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Ninini Lighthouse

Ninini Lighthouse

Ninini Lighthouse is an 86 foot tall lighthouse that overlooks Nawiliwili Bay. Off the beaten path, Ninini Lighthouse provides breathtaking views of the Pacific Ocean. Waves crashing against the cliffs, wildlife, and mountain views are part of the scenic visit.  Furthermore, this lighthouse is often secluded with very few visitor.



The Ninini Lighthouse was built in 1906 and was automated in 1953.  It is one of the first things you see when landing on the island of Kauai by airplane.  The lighthouse looks over Nawiliwili Harbor and Kalapaki Bay.  Moreover, this vantage point provides views of the northern entrance of Nawiliwili Bay.  


You may be able to see the barges that come into the harbor. Consequently, Nawiliwili Harbor provides almost all of Kauai’s imported goods.  When visiting Kauai, it is likely that you will use an item or two that came from these docks.


Ninini Lighthouse is located near the Marriott Resort and Hokuala Resort.  If you are heading to the lighthouse take the opportunity to check out the Marriott Beach Resort grounds as well as the Hokuala Resort grounds.  Many walk able paths are open to the public.  It is a great way to get some exercise and to enjoy the beautiful scenery.  If you want to go for a swim in the area, Kalapaki Beach is nearby.  Check out Kalapaki Beach on Things to Do: East side.


Ninini Lighthouse is great to visit in the late afternoon or if needing to kill some time before a flight.  Furthermore the area is great to watch airplanes descending onto the runway.  Airplanes fly low over the Ninini Lighthouse making it a great vantage point for airplane lovers.  See the image below of an airplane flying right over us!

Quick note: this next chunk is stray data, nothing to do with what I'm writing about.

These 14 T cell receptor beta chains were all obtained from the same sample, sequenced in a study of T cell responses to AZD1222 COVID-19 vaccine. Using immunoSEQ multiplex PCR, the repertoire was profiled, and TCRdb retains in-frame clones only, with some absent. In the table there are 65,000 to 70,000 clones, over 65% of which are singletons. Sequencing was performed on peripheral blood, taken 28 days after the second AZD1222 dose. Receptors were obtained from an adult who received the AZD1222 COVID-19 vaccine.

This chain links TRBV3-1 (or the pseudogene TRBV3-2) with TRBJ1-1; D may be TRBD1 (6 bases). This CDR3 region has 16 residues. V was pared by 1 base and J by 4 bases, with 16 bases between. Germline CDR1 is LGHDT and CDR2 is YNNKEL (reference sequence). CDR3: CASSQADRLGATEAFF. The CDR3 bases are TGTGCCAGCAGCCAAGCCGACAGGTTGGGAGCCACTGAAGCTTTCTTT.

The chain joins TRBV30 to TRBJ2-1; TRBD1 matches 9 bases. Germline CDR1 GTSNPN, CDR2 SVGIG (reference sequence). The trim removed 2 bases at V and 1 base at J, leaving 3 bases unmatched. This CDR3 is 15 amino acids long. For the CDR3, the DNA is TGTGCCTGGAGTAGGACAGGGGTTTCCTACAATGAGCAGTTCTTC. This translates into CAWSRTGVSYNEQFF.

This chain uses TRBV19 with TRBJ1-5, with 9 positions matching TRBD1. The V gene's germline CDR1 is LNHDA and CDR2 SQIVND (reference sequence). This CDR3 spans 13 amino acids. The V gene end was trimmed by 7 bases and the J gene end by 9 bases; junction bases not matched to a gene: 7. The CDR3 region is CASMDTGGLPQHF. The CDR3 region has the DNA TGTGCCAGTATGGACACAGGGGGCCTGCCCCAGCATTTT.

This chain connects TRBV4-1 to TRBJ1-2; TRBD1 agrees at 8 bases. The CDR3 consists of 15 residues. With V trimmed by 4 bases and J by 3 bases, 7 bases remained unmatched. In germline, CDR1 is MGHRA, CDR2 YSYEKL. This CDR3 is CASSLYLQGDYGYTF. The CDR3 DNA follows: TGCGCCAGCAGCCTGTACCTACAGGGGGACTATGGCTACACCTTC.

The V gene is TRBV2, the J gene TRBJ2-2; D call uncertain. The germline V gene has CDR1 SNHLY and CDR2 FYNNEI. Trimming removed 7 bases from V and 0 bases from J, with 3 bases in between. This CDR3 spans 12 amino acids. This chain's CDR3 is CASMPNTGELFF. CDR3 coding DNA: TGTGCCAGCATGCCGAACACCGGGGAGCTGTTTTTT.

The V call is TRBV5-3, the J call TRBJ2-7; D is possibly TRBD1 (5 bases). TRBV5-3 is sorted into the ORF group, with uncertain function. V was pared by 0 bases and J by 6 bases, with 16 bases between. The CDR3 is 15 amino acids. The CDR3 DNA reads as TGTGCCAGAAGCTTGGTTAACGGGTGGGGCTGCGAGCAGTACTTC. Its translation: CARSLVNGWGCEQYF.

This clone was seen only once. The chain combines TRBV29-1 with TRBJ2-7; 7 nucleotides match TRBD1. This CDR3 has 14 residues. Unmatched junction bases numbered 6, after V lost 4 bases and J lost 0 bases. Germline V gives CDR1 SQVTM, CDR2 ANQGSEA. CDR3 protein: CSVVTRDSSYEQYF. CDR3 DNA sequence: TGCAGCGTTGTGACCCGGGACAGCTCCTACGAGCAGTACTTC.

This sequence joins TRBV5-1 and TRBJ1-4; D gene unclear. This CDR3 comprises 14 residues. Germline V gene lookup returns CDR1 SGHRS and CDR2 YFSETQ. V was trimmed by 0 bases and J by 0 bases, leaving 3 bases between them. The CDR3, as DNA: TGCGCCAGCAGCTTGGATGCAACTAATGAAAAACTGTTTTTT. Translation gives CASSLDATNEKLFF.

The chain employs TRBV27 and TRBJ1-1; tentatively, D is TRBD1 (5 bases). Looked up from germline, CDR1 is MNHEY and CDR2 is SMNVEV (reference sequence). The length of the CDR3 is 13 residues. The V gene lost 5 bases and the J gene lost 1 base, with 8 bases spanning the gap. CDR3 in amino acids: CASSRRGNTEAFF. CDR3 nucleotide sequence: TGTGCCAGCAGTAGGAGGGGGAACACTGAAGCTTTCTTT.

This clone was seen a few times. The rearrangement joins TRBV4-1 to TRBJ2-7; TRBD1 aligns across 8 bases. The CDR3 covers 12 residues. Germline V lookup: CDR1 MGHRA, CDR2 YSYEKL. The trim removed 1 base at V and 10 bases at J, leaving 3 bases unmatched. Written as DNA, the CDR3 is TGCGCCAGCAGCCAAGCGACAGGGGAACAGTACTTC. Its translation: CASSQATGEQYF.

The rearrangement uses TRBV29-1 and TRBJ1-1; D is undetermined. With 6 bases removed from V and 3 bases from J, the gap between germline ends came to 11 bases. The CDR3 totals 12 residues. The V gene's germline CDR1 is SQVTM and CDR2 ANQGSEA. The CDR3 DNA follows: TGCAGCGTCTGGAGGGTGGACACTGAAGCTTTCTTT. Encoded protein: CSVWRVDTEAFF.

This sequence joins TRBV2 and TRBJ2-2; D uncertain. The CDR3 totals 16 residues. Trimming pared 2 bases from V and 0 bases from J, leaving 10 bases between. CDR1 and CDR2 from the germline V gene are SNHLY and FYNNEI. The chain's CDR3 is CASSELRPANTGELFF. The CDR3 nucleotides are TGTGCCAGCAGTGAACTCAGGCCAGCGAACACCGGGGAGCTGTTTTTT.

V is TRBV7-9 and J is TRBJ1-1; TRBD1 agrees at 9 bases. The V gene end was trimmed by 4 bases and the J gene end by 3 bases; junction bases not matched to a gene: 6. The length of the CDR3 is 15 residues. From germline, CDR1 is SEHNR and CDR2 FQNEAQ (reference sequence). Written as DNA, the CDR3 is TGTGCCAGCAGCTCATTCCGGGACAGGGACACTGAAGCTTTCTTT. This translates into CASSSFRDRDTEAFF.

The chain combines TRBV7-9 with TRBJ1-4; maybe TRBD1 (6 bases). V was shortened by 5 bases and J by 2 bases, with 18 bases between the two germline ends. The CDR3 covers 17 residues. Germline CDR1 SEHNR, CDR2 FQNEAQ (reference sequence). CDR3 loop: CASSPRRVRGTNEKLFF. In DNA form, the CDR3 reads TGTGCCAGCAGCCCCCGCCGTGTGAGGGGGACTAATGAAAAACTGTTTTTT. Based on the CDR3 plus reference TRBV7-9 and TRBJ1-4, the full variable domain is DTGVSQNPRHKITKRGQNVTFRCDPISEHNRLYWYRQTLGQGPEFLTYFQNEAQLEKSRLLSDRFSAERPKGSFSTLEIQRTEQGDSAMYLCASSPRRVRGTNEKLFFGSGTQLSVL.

The Ninini Lighthouse is free of charge and is accessible any time during the day. Access the lighthouse by driving through the Marriott and Hokuala Resort. After passing the Hokuala Golf Course Clubhouse, drive over the bridge.  Look for the Shoreline Access sign and turn left before the second bridge.  This will bring you to a road through the golf course to the accessible Shoreline Access.  Keep driving until you see the next posted sign that directs you to Ninini Lighthouse.  A short drive down the dirt road will take you to the lighthouse. In addition, you could also park at the Kalanipu’u resort and walk to Ninini Lighthouse. Google Maps offline mode will also get you to Ninini Lighthouse.








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Waimea State Recreation Pier

Historical Landmark

On the sunny west side of Kauai you will find a spectacular place to stop at the Waimea State Recreation Pier.  The pier stretches out into the Pacific Ocean offering views of Niihau, Kekaha Small Boat Harbor and the Waimea Coastal line. Originally built in 1865, the pier was once used during the nineteenth century as one of the main boat landings.  It was used by whaling ships for exporting raw sugar, cattle, oranges, taro, sweet potatoes, yams, rice and goats.  It was also used to serve local fishing boats. Waimea pier was a popular hangout spot after pau hana during the sunset.  

Black sand beach provides fun for all ages

The Pier is now used for pole fishing and crabbing.  It provides great access for deeper waters, shade, and pole holders along the side of the pier.  There are facilities near the pier. These include restrooms,  picnic tables, a paved parking lot and a little park. This area  is a great place to take a walk on the stretch of black sand beach. You can also take pictures of the sunset.   The beach is also a great place for swimming and bathing in the sun as it is less crowded. Many people do not choose to swim here because the color of the water looks dirty. However, the water is safe to swim in.  The brownish water color is due to the soil and silt that comes out from the Waimea River. It is also the only black sand beach on the island of Kauai that stretches from Waimea to Kekaha.